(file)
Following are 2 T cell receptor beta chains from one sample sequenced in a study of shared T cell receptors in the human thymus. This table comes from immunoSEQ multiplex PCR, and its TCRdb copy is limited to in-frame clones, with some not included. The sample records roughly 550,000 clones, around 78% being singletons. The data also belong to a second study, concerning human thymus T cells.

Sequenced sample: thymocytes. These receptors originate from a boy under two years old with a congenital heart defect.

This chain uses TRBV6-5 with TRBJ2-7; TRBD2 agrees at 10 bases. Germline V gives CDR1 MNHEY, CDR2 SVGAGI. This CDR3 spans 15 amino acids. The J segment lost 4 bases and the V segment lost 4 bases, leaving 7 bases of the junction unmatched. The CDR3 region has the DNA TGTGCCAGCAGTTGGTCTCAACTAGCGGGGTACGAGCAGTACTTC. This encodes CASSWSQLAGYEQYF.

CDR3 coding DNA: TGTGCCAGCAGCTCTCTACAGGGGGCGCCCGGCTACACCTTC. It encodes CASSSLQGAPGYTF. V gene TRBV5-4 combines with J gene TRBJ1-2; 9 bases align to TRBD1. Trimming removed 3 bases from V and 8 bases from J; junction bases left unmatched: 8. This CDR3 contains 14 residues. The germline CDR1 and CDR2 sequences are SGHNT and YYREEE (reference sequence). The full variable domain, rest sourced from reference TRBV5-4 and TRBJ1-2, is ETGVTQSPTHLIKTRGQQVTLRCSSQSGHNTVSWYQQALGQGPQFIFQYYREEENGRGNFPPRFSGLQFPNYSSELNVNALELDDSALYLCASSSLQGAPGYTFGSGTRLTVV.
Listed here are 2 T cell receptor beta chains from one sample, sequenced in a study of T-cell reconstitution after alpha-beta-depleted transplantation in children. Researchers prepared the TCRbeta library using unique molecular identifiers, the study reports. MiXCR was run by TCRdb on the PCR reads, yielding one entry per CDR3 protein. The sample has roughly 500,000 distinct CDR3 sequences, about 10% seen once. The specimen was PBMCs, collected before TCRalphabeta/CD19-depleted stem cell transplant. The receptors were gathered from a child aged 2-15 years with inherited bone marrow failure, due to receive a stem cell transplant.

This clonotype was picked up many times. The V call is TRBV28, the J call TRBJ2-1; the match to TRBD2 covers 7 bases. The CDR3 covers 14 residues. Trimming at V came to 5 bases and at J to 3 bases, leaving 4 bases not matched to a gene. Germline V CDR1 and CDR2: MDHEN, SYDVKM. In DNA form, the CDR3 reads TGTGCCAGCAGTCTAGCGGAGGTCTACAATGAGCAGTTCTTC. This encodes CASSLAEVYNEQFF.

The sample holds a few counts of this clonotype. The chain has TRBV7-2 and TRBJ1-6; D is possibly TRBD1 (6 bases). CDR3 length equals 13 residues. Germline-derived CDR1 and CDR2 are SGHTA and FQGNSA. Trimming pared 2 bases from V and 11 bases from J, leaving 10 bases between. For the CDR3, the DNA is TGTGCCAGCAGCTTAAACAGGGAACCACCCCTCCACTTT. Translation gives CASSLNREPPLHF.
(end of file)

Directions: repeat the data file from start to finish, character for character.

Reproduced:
Following are 2 T cell receptor beta chains from one sample sequenced in a study of shared T cell receptors in the human thymus. This table comes from immunoSEQ multiplex PCR, and its TCRdb copy is limited to in-frame clones, with some not included. The sample records roughly 550,000 clones, around 78% being singletons. The data also belong to a second study, concerning human thymus T cells.

Sequenced sample: thymocytes. These receptors originate from a boy under two years old with a congenital heart defect.

This chain uses TRBV6-5 with TRBJ2-7; TRBD2 agrees at 10 bases. Germline V gives CDR1 MNHEY, CDR2 SVGAGI. This CDR3 spans 15 amino acids. The J segment lost 4 bases and the V segment lost 4 bases, leaving 7 bases of the junction unmatched. The CDR3 region has the DNA TGTGCCAGCAGTTGGTCTCAACTAGCGGGGTACGAGCAGTACTTC. This encodes CASSWSQLAGYEQYF.

CDR3 coding DNA: TGTGCCAGCAGCTCTCTACAGGGGGCGCCCGGCTACACCTTC. It encodes CASSSLQGAPGYTF. V gene TRBV5-4 combines with J gene TRBJ1-2; 9 bases align to TRBD1. Trimming removed 3 bases from V and 8 bases from J; junction bases left unmatched: 8. This CDR3 contains 14 residues. The germline CDR1 and CDR2 sequences are SGHNT and YYREEE (reference sequence). The full variable domain, rest sourced from reference TRBV5-4 and TRBJ1-2, is ETGVTQSPTHLIKTRGQQVTLRCSSQSGHNTVSWYQQALGQGPQFIFQYYREEENGRGNFPPRFSGLQFPNYSSELNVNALELDDSALYLCASSSLQGAPGYTFGSGTRLTVV.
Listed here are 2 T cell receptor beta chains from one sample, sequenced in a study of T-cell reconstitution after alpha-beta-depleted transplantation in children. Researchers prepared the TCRbeta library using unique molecular identifiers, the study reports. MiXCR was run by TCRdb on the PCR reads, yielding one entry per CDR3 protein. The sample has roughly 500,000 distinct CDR3 sequences, about 10% seen once. The specimen was PBMCs, collected before TCRalphabeta/CD19-depleted stem cell transplant. The receptors were gathered from a child aged 2-15 years with inherited bone marrow failure, due to receive a stem cell transplant.

This clonotype was picked up many times. The V call is TRBV28, the J call TRBJ2-1; the match to TRBD2 covers 7 bases. The CDR3 covers 14 residues. Trimming at V came to 5 bases and at J to 3 bases, leaving 4 bases not matched to a gene. Germline V CDR1 and CDR2: MDHEN, SYDVKM. In DNA form, the CDR3 reads TGTGCCAGCAGTCTAGCGGAGGTCTACAATGAGCAGTTCTTC. This encodes CASSLAEVYNEQFF.

The sample holds a few counts of this clonotype. The chain has TRBV7-2 and TRBJ1-6; D is possibly TRBD1 (6 bases). CDR3 length equals 13 residues. Germline-derived CDR1 and CDR2 are SGHTA and FQGNSA. Trimming pared 2 bases from V and 11 bases from J, leaving 10 bases between. For the CDR3, the DNA is TGTGCCAGCAGCTTAAACAGGGAACCACCCCTCCACTTT. Translation gives CASSLNREPPLHF.